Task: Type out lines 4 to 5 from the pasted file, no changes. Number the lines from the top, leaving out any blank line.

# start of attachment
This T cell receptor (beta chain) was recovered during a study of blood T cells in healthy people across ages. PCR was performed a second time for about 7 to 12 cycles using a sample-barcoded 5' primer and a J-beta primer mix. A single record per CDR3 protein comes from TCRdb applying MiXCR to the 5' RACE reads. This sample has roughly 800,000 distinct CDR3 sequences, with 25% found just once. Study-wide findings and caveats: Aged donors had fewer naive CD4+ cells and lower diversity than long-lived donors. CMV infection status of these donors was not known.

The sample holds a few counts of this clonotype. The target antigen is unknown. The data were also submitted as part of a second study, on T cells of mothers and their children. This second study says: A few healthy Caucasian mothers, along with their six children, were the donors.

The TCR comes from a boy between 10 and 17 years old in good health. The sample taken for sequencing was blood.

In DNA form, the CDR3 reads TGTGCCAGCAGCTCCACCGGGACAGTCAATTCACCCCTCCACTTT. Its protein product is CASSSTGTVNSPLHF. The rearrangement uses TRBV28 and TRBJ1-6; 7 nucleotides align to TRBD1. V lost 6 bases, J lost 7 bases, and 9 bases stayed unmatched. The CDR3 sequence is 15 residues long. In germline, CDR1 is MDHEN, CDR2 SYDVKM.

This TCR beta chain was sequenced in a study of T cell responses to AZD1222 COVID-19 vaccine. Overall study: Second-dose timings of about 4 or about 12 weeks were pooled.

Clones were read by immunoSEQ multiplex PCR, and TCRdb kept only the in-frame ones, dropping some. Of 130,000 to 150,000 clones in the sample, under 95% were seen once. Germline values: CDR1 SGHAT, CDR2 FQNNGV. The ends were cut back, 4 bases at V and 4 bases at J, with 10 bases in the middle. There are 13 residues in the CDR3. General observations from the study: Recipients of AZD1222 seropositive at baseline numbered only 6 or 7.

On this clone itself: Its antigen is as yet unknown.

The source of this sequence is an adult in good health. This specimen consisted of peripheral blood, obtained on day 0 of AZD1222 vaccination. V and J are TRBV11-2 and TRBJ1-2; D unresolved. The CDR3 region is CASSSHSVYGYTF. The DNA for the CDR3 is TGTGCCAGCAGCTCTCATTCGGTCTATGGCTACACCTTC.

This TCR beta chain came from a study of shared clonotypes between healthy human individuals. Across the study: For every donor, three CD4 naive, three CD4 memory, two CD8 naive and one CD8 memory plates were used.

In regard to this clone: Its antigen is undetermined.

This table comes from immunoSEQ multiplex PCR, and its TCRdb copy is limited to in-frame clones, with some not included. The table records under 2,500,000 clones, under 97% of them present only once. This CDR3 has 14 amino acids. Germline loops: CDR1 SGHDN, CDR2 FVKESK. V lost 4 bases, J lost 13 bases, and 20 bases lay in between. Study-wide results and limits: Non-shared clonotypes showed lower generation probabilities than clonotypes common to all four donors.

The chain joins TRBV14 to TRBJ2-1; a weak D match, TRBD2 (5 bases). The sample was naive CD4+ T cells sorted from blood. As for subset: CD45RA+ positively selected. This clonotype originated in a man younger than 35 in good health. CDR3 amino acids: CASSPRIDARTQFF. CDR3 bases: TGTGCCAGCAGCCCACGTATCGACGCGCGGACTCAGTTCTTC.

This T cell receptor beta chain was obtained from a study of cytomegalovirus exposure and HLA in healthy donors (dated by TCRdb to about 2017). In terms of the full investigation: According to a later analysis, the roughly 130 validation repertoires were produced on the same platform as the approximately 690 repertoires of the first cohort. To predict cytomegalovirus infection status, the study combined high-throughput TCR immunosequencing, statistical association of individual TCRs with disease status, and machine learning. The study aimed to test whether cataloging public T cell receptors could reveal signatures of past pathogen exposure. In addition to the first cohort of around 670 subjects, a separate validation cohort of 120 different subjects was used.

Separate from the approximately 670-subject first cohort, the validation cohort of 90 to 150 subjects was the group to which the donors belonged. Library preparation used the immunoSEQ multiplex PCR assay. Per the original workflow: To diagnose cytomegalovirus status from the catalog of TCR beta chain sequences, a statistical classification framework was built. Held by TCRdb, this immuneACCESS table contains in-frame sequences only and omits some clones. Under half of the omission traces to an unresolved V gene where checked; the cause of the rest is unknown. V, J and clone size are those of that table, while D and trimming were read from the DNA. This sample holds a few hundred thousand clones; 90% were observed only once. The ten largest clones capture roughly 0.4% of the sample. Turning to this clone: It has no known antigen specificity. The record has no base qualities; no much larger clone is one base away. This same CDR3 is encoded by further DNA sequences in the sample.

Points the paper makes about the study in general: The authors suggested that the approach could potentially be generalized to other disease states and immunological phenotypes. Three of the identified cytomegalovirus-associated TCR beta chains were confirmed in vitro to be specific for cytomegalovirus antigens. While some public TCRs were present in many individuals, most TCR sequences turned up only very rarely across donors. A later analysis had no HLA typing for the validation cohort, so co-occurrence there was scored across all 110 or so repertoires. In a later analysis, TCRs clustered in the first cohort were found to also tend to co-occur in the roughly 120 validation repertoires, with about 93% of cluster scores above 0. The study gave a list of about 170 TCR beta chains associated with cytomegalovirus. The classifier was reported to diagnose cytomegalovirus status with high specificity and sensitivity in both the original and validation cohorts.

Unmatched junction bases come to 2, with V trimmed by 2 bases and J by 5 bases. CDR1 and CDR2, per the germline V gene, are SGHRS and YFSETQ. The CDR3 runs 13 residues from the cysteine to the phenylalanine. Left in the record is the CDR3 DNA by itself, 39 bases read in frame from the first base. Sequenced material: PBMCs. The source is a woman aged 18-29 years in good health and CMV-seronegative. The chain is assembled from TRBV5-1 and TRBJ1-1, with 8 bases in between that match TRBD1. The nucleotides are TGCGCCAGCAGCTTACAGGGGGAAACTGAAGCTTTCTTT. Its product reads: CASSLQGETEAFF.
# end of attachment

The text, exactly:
In DNA form, the CDR3 reads TGTGCCAGCAGCTCCACCGGGACAGTCAATTCACCCCTCCACTTT. Its protein product is CASSSTGTVNSPLHF. The rearrangement uses TRBV28 and TRBJ1-6; 7 nucleotides align to TRBD1. V lost 6 bases, J lost 7 bases, and 9 bases stayed unmatched. The CDR3 sequence is 15 residues long. In germline, CDR1 is MDHEN, CDR2 SYDVKM.

This TCR beta chain was sequenced in a study of T cell responses to AZD1222 COVID-19 vaccine. Overall study: Second-dose timings of about 4 or about 12 weeks were pooled.